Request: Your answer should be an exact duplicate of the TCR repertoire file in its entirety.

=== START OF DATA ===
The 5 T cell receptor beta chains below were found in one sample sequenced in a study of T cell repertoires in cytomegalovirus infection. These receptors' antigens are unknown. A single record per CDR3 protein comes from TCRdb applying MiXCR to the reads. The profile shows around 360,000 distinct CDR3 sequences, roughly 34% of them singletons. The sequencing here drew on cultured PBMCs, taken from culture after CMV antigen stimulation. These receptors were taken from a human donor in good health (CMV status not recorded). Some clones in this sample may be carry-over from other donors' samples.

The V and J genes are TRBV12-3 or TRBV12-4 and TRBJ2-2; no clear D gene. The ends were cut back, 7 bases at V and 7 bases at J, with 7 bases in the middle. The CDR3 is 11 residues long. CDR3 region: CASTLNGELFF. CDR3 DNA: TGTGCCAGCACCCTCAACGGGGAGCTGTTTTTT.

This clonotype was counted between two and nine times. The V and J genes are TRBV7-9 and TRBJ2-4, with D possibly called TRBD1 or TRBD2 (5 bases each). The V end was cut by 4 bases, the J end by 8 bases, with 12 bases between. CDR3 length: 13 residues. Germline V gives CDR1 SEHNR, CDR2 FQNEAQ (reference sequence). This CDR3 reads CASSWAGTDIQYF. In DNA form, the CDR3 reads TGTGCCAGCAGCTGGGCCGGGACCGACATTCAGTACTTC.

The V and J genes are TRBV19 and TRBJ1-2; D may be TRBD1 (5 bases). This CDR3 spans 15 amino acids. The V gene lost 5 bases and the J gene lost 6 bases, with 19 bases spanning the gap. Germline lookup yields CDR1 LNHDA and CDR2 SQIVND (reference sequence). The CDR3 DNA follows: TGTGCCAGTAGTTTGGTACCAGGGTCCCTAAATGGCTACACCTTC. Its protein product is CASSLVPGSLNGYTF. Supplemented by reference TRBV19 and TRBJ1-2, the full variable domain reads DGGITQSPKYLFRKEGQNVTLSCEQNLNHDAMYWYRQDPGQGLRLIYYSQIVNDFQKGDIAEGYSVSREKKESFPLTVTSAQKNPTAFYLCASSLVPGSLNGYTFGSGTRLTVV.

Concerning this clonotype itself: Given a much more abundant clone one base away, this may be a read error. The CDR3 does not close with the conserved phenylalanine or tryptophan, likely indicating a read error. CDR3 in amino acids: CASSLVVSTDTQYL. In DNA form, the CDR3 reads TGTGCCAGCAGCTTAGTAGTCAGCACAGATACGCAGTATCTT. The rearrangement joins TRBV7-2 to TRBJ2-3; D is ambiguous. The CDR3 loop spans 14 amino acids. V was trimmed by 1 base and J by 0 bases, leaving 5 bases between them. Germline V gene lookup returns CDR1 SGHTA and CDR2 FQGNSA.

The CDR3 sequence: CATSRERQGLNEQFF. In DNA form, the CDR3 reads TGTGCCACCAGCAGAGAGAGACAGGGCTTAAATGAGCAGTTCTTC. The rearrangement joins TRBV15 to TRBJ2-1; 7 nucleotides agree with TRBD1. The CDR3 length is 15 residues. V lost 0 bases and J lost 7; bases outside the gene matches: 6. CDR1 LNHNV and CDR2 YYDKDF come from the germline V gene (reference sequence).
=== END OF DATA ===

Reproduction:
The 5 T cell receptor beta chains below were found in one sample sequenced in a study of T cell repertoires in cytomegalovirus infection. These receptors' antigens are unknown. A single record per CDR3 protein comes from TCRdb applying MiXCR to the reads. The profile shows around 360,000 distinct CDR3 sequences, roughly 34% of them singletons. The sequencing here drew on cultured PBMCs, taken from culture after CMV antigen stimulation. These receptors were taken from a human donor in good health (CMV status not recorded). Some clones in this sample may be carry-over from other donors' samples.

The V and J genes are TRBV12-3 or TRBV12-4 and TRBJ2-2; no clear D gene. The ends were cut back, 7 bases at V and 7 bases at J, with 7 bases in the middle. The CDR3 is 11 residues long. CDR3 region: CASTLNGELFF. CDR3 DNA: TGTGCCAGCACCCTCAACGGGGAGCTGTTTTTT.

This clonotype was counted between two and nine times. The V and J genes are TRBV7-9 and TRBJ2-4, with D possibly called TRBD1 or TRBD2 (5 bases each). The V end was cut by 4 bases, the J end by 8 bases, with 12 bases between. CDR3 length: 13 residues. Germline V gives CDR1 SEHNR, CDR2 FQNEAQ (reference sequence). This CDR3 reads CASSWAGTDIQYF. In DNA form, the CDR3 reads TGTGCCAGCAGCTGGGCCGGGACCGACATTCAGTACTTC.

The V and J genes are TRBV19 and TRBJ1-2; D may be TRBD1 (5 bases). This CDR3 spans 15 amino acids. The V gene lost 5 bases and the J gene lost 6 bases, with 19 bases spanning the gap. Germline lookup yields CDR1 LNHDA and CDR2 SQIVND (reference sequence). The CDR3 DNA follows: TGTGCCAGTAGTTTGGTACCAGGGTCCCTAAATGGCTACACCTTC. Its protein product is CASSLVPGSLNGYTF. Supplemented by reference TRBV19 and TRBJ1-2, the full variable domain reads DGGITQSPKYLFRKEGQNVTLSCEQNLNHDAMYWYRQDPGQGLRLIYYSQIVNDFQKGDIAEGYSVSREKKESFPLTVTSAQKNPTAFYLCASSLVPGSLNGYTFGSGTRLTVV.

Concerning this clonotype itself: Given a much more abundant clone one base away, this may be a read error. The CDR3 does not close with the conserved phenylalanine or tryptophan, likely indicating a read error. CDR3 in amino acids: CASSLVVSTDTQYL. In DNA form, the CDR3 reads TGTGCCAGCAGCTTAGTAGTCAGCACAGATACGCAGTATCTT. The rearrangement joins TRBV7-2 to TRBJ2-3; D is ambiguous. The CDR3 loop spans 14 amino acids. V was trimmed by 1 base and J by 0 bases, leaving 5 bases between them. Germline V gene lookup returns CDR1 SGHTA and CDR2 FQGNSA.

The CDR3 sequence: CATSRERQGLNEQFF. In DNA form, the CDR3 reads TGTGCCACCAGCAGAGAGAGACAGGGCTTAAATGAGCAGTTCTTC. The rearrangement joins TRBV15 to TRBJ2-1; 7 nucleotides agree with TRBD1. The CDR3 length is 15 residues. V lost 0 bases and J lost 7; bases outside the gene matches: 6. CDR1 LNHNV and CDR2 YYDKDF come from the germline V gene (reference sequence).